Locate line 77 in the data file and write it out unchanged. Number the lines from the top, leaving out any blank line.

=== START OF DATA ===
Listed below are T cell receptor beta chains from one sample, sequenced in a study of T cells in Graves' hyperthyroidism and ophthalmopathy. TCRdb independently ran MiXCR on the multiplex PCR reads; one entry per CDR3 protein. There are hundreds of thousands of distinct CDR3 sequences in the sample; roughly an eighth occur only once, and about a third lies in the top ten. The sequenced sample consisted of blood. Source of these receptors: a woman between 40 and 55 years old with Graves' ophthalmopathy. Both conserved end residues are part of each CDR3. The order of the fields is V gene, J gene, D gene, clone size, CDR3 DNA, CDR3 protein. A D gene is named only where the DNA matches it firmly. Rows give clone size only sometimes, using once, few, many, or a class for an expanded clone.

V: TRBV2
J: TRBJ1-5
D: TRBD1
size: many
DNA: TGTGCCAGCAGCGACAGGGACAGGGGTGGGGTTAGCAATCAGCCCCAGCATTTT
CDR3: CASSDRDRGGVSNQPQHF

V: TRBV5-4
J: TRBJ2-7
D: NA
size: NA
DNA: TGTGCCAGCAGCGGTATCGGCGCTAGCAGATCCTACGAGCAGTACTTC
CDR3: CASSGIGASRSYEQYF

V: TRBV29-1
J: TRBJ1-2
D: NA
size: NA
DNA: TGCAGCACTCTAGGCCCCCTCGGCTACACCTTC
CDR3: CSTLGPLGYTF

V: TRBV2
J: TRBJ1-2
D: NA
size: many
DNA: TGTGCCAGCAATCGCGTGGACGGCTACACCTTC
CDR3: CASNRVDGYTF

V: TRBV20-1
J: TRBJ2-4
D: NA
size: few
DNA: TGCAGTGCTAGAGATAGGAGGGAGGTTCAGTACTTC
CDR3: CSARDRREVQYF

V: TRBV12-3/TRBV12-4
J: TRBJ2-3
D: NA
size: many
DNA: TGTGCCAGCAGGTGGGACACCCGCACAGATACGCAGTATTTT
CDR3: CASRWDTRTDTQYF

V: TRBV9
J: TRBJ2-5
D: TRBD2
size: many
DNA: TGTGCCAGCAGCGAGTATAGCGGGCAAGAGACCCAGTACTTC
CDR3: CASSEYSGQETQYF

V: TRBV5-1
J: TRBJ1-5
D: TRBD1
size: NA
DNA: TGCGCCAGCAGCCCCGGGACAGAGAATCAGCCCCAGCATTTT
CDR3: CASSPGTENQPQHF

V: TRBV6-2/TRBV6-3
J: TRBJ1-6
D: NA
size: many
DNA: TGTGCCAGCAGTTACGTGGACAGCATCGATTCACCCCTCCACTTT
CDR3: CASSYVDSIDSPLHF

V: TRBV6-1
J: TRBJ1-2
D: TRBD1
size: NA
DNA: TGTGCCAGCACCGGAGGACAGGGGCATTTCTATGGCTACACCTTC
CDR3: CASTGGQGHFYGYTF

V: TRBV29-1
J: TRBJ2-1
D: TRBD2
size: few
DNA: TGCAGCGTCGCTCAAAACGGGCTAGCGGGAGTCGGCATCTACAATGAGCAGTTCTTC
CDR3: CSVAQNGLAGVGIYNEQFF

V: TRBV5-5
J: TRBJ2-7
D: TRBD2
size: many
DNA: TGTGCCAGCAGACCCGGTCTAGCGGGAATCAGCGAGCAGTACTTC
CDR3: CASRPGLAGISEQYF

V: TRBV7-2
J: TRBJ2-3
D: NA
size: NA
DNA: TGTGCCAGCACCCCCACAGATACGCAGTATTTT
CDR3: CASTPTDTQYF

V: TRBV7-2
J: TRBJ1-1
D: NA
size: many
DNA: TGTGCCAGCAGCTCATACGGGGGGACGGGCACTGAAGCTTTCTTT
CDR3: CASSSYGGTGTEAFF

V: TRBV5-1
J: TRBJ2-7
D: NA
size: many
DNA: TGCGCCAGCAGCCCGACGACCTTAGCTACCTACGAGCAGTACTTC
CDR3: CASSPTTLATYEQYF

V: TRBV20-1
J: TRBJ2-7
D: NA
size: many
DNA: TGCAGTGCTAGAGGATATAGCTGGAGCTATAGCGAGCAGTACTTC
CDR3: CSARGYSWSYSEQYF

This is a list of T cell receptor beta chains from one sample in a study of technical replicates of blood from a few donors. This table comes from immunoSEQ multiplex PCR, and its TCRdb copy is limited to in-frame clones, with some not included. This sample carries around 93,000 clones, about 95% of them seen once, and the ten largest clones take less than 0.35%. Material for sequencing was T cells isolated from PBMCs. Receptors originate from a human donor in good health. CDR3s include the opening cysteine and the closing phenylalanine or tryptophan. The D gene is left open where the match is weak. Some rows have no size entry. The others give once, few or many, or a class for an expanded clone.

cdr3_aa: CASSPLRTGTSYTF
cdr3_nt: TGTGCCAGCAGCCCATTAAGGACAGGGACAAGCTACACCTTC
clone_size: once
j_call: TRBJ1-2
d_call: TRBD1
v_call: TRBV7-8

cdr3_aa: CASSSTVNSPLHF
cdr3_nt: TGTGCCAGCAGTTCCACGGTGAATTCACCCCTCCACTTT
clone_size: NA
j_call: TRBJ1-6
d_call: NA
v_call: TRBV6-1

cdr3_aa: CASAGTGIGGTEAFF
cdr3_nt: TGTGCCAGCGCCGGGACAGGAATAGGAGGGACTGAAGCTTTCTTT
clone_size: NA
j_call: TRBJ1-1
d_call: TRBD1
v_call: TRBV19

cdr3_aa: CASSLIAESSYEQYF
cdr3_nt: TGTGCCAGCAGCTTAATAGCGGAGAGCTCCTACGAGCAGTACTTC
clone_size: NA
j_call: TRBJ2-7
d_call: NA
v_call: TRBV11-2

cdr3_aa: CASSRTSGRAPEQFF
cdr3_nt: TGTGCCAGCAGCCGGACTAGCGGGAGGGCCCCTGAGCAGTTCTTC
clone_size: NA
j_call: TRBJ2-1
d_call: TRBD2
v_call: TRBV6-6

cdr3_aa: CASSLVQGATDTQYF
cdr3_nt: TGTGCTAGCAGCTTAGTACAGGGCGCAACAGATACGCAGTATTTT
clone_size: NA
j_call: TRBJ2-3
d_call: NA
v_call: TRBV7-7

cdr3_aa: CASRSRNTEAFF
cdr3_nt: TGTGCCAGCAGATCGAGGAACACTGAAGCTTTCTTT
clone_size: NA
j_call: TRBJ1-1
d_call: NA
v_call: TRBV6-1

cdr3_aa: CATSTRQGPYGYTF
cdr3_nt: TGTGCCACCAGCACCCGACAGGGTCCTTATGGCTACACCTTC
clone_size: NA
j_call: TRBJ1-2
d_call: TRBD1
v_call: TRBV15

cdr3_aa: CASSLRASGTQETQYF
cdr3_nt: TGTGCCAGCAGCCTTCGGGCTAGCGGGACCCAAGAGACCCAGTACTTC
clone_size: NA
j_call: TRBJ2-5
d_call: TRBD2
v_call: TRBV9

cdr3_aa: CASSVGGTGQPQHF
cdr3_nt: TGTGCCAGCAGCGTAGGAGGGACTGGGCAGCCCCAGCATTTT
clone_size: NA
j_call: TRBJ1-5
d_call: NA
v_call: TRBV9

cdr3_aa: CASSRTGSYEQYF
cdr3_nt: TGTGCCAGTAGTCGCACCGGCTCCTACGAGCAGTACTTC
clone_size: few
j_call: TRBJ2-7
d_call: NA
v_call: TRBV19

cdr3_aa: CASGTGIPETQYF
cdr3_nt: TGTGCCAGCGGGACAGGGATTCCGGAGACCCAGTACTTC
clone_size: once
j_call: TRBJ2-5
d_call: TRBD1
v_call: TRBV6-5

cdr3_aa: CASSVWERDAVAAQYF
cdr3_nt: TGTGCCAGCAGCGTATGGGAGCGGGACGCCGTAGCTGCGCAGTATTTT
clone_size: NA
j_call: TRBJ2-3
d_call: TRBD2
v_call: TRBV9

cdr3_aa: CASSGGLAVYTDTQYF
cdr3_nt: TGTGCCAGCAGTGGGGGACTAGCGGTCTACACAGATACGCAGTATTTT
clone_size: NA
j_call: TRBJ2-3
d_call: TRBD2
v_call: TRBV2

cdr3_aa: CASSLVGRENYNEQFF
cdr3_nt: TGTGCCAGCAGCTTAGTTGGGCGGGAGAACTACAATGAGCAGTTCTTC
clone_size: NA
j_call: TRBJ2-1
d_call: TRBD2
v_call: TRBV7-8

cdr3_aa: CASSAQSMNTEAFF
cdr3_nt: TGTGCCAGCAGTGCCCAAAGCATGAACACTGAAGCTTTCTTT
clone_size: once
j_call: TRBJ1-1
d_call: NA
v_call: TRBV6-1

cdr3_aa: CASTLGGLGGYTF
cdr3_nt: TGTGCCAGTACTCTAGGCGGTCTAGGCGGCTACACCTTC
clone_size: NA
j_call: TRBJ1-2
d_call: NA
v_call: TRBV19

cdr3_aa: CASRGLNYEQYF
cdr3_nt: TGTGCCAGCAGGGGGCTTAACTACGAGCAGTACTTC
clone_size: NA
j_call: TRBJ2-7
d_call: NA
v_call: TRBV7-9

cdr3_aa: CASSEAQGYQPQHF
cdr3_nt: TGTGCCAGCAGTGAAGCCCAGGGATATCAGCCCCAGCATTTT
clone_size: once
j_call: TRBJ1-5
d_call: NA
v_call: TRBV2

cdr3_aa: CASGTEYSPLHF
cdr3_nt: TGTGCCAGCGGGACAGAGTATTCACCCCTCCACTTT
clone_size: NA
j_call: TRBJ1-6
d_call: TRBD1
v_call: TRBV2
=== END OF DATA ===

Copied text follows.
size: NA